Frequently asked questions
What are additional support needs?
Children who face barriers to learning and require additional support to make progress are said to have additional support needs. These can be short or long term, or of unknown duration. For instance, additional support may be needed for a child or young person who:
- is being bullied
- has emotional, behavioural or learning difficulties
- has a physical or mental disability
- is particularly gifted
- is bereaved
- is not a regular attendee
These are just some examples. The 2004 Act says that a child or young person has additional support needs if the child or young person is, or is likely to be, unable without the provision of additional support to benefit from school education provided or to be provided for the child or young person.
What is the code of practice?
The code of practice is a document published by the Scottish Ministers giving guidance to education authorities and other agencies on how to use the functions given to them by the 2004 and the amending 2009 Act. It provides more detail than the legislation and is designed to achieve consistency of delivery among Scotland’s 32 education authorities.
What is a co-ordinated support plan?
The co-ordinated support plan (CSP) is a document which confers statutory rights on the young person or parent and duties on the authority. It sets out the child’s needs and the additional support he or she requires to overcome barriers to learning.
What is an education authority?
The part of a local authority which is responsible for providing education, arranging assessments and co-ordinating the additional support to meet the needs of children and young people, including preparing, reviewing and maintaining the co-ordinated support plan.
What is a Tribunal?
Tribunals make binding, final decisions (subject to appeal) on parties in dispute. Tribunals tend to be more inquisitorial and less formal in approach than courts. Each Additional Support Needs Tribunal will comprise a legally qualified convener and two expert members.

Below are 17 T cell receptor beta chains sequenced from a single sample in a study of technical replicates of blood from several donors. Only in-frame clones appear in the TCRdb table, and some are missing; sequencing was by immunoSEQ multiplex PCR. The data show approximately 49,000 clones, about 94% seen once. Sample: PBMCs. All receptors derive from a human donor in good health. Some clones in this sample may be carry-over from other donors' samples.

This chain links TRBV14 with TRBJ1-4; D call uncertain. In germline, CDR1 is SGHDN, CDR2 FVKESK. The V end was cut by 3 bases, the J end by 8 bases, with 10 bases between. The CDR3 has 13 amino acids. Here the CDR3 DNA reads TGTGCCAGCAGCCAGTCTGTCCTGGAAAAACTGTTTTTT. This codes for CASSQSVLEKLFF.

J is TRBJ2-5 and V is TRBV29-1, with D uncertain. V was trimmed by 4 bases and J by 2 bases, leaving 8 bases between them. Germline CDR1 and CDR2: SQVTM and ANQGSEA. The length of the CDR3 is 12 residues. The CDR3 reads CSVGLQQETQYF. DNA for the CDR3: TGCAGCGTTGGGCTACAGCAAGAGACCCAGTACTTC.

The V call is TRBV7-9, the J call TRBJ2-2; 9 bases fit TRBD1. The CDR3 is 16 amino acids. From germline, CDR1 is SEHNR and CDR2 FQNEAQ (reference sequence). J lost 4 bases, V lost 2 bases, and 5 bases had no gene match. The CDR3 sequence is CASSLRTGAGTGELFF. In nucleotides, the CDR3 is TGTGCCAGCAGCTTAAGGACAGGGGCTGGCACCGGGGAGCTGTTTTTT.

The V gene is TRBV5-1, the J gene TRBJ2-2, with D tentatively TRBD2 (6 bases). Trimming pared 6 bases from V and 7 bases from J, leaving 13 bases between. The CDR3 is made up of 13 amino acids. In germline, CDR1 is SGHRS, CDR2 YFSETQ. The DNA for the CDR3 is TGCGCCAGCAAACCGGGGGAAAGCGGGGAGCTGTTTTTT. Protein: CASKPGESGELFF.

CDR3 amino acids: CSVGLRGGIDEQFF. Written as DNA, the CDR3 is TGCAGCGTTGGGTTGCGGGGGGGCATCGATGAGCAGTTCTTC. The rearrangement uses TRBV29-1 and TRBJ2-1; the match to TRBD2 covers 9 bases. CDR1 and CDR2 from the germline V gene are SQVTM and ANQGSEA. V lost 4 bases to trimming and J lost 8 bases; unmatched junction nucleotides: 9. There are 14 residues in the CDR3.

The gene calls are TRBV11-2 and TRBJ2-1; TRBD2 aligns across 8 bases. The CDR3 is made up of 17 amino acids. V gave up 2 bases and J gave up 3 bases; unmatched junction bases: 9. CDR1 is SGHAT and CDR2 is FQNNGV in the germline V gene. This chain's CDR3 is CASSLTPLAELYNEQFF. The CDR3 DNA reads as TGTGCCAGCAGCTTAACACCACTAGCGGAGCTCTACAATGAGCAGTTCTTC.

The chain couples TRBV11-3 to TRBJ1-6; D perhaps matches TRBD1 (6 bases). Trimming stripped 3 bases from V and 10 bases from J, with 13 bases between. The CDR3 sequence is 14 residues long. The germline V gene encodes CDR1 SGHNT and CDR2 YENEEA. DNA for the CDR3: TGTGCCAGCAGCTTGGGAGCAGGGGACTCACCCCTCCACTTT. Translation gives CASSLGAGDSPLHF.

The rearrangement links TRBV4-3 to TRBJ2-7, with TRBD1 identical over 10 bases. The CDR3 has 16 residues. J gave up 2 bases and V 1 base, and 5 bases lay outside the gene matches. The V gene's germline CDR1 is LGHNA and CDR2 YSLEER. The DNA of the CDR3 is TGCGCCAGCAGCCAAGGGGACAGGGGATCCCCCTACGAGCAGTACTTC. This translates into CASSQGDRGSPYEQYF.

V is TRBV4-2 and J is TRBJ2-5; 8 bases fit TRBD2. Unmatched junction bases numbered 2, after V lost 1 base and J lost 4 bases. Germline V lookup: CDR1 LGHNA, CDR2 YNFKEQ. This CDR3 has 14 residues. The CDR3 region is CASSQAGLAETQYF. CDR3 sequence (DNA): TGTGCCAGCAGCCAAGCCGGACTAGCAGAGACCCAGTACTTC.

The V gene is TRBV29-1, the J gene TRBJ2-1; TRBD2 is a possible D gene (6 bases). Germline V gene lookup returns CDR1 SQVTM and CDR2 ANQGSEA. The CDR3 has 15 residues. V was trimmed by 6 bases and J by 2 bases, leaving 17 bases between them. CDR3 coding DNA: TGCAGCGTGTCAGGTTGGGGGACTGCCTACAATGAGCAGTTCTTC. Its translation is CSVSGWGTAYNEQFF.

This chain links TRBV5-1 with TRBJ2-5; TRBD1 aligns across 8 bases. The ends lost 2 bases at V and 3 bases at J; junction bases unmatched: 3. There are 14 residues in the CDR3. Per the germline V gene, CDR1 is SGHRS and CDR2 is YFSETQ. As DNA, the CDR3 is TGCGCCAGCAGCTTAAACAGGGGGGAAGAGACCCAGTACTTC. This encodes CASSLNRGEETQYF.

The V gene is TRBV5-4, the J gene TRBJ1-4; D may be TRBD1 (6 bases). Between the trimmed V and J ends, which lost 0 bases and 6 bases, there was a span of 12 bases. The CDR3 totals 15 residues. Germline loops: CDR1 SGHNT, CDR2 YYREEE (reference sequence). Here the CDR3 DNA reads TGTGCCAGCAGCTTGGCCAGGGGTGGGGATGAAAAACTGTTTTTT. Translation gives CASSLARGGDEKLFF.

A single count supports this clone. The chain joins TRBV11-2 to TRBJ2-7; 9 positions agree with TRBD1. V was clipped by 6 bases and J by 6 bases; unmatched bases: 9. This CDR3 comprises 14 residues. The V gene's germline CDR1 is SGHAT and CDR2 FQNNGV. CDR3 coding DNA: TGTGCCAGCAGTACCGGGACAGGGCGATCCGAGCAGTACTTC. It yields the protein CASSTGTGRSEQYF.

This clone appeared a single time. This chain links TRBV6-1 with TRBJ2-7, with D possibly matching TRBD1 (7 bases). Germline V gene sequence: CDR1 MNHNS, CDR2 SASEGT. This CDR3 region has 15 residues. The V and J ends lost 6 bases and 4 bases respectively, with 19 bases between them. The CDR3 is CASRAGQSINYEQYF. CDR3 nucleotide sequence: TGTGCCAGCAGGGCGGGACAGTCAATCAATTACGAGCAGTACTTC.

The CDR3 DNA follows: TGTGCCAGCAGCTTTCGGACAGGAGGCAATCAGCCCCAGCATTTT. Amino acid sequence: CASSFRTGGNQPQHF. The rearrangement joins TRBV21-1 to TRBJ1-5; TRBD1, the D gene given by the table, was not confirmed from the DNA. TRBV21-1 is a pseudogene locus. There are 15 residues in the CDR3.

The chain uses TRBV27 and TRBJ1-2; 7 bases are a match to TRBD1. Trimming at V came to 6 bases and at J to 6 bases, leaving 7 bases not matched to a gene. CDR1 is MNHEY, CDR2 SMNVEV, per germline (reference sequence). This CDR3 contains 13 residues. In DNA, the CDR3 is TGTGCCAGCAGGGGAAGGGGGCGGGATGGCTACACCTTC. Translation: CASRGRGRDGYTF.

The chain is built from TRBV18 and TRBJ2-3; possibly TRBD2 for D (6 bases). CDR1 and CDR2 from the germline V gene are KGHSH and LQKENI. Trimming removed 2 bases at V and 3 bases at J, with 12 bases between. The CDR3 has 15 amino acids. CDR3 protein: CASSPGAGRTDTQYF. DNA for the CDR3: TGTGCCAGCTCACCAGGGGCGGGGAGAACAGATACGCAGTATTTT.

What is a hearing?
The occasion at which the Tribunal hears the evidence, the arguments and decides the reference. As well as the convener and two members, the secretariat will send somebody to support the arrangements at the hearing. This person will usually be the case officer who has dealt with the reference from the beginning. The President has issued guidance to explain to Parents, Representatives and Witnesses how the hearing is normally conducted.
Who are the conveners?
Each convener is a legally qualified person who chairs the hearing. Scottish Ministers have appointed eight conveners, including the President, who can chair hearings across Scotland.
Who are the members?
Members are individuals with knowledge and experience of children or young people with additional support needs. There will be two members at each hearing who, together with the convener, question, deliberate and come to a decision about the matter in dispute. Scottish Ministers have appointed twenty two members from the fields of education and health and social work who can attend hearings all over Scotland.
What is a reference?
An appeal submitted to the Tribunal by the parent or young person in respect of a disputed decision, failure or information by the education authority responsible for the school education of the child.
How old is a young person?
A young person is someone who is 16 or 17 years old. A child is 0-15 years old.